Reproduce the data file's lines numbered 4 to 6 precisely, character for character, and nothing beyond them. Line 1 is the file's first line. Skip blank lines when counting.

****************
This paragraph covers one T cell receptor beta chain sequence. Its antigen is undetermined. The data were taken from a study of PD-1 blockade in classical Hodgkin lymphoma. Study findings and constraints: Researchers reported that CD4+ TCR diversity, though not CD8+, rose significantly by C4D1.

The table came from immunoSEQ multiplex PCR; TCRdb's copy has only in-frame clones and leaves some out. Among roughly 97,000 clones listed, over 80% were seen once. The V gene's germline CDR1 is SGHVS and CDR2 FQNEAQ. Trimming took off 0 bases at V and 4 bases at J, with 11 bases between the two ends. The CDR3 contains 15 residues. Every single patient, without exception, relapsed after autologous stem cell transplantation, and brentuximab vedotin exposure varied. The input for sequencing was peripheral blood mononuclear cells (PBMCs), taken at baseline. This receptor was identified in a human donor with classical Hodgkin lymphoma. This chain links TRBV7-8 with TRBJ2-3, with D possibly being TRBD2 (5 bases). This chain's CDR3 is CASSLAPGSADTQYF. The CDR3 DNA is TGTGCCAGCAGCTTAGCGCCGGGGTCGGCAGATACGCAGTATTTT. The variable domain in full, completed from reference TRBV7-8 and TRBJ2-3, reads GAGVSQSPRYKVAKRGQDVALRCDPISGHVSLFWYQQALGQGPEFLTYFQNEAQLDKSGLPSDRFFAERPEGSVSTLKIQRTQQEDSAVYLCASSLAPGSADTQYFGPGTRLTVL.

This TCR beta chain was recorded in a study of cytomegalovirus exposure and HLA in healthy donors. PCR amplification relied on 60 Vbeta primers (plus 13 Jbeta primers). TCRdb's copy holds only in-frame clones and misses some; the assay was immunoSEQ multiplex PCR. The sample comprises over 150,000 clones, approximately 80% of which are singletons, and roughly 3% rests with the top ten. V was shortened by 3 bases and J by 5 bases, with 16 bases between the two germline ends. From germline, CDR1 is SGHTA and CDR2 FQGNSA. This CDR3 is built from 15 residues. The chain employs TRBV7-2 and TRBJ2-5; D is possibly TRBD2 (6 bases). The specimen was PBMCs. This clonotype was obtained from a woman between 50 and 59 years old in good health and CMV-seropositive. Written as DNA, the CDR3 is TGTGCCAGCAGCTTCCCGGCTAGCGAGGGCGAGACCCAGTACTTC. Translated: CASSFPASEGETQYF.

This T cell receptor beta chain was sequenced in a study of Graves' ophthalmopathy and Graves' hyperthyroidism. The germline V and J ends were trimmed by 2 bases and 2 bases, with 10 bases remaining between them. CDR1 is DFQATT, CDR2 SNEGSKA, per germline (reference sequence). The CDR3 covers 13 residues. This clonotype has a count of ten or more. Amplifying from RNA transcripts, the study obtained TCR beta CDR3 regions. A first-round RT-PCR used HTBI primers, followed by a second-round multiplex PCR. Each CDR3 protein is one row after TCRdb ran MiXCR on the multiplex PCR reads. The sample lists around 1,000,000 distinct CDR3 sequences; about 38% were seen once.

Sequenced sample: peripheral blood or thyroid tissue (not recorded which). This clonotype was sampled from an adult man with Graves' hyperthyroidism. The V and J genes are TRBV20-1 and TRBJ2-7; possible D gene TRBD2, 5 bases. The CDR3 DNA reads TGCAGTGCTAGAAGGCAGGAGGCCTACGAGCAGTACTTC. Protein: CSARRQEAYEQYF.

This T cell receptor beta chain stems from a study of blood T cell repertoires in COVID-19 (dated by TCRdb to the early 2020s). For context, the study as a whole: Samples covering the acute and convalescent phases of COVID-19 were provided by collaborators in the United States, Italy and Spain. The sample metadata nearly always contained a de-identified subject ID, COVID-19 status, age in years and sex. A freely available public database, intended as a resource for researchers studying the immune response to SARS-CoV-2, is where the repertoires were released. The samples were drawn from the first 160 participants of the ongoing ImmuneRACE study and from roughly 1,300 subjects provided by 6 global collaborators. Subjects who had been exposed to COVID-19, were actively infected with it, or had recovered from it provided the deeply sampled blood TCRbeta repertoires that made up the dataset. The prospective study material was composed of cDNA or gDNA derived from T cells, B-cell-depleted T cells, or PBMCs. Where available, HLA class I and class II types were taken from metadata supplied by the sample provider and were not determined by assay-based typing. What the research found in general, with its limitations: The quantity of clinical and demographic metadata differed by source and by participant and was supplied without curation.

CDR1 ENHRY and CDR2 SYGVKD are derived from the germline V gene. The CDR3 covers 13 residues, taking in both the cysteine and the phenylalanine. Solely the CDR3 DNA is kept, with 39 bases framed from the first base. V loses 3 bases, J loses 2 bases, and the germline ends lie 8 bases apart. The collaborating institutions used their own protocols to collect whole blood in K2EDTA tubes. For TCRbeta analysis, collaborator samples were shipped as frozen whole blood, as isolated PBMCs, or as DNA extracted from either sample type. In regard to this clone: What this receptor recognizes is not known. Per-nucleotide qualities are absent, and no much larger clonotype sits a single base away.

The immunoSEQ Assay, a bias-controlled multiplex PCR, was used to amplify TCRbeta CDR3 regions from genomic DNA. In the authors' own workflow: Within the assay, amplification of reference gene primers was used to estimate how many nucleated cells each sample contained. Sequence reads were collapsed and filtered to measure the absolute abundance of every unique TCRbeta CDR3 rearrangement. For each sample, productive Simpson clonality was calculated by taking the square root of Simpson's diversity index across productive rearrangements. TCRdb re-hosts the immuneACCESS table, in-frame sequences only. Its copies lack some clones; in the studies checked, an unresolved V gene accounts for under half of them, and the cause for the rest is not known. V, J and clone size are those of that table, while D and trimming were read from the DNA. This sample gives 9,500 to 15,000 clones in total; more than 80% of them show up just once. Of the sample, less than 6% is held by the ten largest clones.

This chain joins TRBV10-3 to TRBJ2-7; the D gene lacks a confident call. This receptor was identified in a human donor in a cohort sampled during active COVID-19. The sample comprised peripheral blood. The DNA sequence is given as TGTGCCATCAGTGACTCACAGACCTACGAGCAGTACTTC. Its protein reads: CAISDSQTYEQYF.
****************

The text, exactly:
This T cell receptor beta chain was sequenced in a study of Graves' ophthalmopathy and Graves' hyperthyroidism. The germline V and J ends were trimmed by 2 bases and 2 bases, with 10 bases remaining between them. CDR1 is DFQATT, CDR2 SNEGSKA, per germline (reference sequence). The CDR3 covers 13 residues. This clonotype has a count of ten or more. Amplifying from RNA transcripts, the study obtained TCR beta CDR3 regions. A first-round RT-PCR used HTBI primers, followed by a second-round multiplex PCR. Each CDR3 protein is one row after TCRdb ran MiXCR on the multiplex PCR reads. The sample lists around 1,000,000 distinct CDR3 sequences; about 38% were seen once.

Sequenced sample: peripheral blood or thyroid tissue (not recorded which). This clonotype was sampled from an adult man with Graves' hyperthyroidism. The V and J genes are TRBV20-1 and TRBJ2-7; possible D gene TRBD2, 5 bases. The CDR3 DNA reads TGCAGTGCTAGAAGGCAGGAGGCCTACGAGCAGTACTTC. Protein: CSARRQEAYEQYF.

This T cell receptor beta chain stems from a study of blood T cell repertoires in COVID-19 (dated by TCRdb to the early 2020s). For context, the study as a whole: Samples covering the acute and convalescent phases of COVID-19 were provided by collaborators in the United States, Italy and Spain. The sample metadata nearly always contained a de-identified subject ID, COVID-19 status, age in years and sex. A freely available public database, intended as a resource for researchers studying the immune response to SARS-CoV-2, is where the repertoires were released. The samples were drawn from the first 160 participants of the ongoing ImmuneRACE study and from roughly 1,300 subjects provided by 6 global collaborators. Subjects who had been exposed to COVID-19, were actively infected with it, or had recovered from it provided the deeply sampled blood TCRbeta repertoires that made up the dataset. The prospective study material was composed of cDNA or gDNA derived from T cells, B-cell-depleted T cells, or PBMCs. Where available, HLA class I and class II types were taken from metadata supplied by the sample provider and were not determined by assay-based typing. What the research found in general, with its limitations: The quantity of clinical and demographic metadata differed by source and by participant and was supplied without curation.